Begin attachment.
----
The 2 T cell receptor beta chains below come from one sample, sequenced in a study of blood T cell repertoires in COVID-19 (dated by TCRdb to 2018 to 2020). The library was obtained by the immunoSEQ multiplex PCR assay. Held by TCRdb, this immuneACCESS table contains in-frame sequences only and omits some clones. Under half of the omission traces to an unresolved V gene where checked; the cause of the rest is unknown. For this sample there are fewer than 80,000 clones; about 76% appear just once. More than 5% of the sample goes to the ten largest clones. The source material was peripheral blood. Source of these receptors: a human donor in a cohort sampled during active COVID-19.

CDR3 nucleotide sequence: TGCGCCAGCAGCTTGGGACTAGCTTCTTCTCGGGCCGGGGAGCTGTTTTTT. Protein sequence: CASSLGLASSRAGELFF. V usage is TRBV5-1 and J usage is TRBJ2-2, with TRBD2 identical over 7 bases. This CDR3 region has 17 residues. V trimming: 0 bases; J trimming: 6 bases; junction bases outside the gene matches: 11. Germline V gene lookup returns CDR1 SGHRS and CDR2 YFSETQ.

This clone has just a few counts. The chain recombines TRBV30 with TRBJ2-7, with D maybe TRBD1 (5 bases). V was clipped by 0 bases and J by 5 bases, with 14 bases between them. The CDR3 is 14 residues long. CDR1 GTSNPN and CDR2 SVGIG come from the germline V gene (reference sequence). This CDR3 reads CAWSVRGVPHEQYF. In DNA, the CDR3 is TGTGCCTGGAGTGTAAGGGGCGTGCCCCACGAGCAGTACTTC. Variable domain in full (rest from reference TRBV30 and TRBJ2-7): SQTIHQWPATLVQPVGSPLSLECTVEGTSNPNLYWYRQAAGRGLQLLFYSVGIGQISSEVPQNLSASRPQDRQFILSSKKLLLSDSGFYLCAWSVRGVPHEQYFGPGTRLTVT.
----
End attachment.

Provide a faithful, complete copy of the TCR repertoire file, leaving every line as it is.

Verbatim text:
The 2 T cell receptor beta chains below come from one sample, sequenced in a study of blood T cell repertoires in COVID-19 (dated by TCRdb to 2018 to 2020). The library was obtained by the immunoSEQ multiplex PCR assay. Held by TCRdb, this immuneACCESS table contains in-frame sequences only and omits some clones. Under half of the omission traces to an unresolved V gene where checked; the cause of the rest is unknown. For this sample there are fewer than 80,000 clones; about 76% appear just once. More than 5% of the sample goes to the ten largest clones. The source material was peripheral blood. Source of these receptors: a human donor in a cohort sampled during active COVID-19.

CDR3 nucleotide sequence: TGCGCCAGCAGCTTGGGACTAGCTTCTTCTCGGGCCGGGGAGCTGTTTTTT. Protein sequence: CASSLGLASSRAGELFF. V usage is TRBV5-1 and J usage is TRBJ2-2, with TRBD2 identical over 7 bases. This CDR3 region has 17 residues. V trimming: 0 bases; J trimming: 6 bases; junction bases outside the gene matches: 11. Germline V gene lookup returns CDR1 SGHRS and CDR2 YFSETQ.

This clone has just a few counts. The chain recombines TRBV30 with TRBJ2-7, with D maybe TRBD1 (5 bases). V was clipped by 0 bases and J by 5 bases, with 14 bases between them. The CDR3 is 14 residues long. CDR1 GTSNPN and CDR2 SVGIG come from the germline V gene (reference sequence). This CDR3 reads CAWSVRGVPHEQYF. In DNA, the CDR3 is TGTGCCTGGAGTGTAAGGGGCGTGCCCCACGAGCAGTACTTC. Variable domain in full (rest from reference TRBV30 and TRBJ2-7): SQTIHQWPATLVQPVGSPLSLECTVEGTSNPNLYWYRQAAGRGLQLLFYSVGIGQISSEVPQNLSASRPQDRQFILSSKKLLLSDSGFYLCAWSVRGVPHEQYFGPGTRLTVT.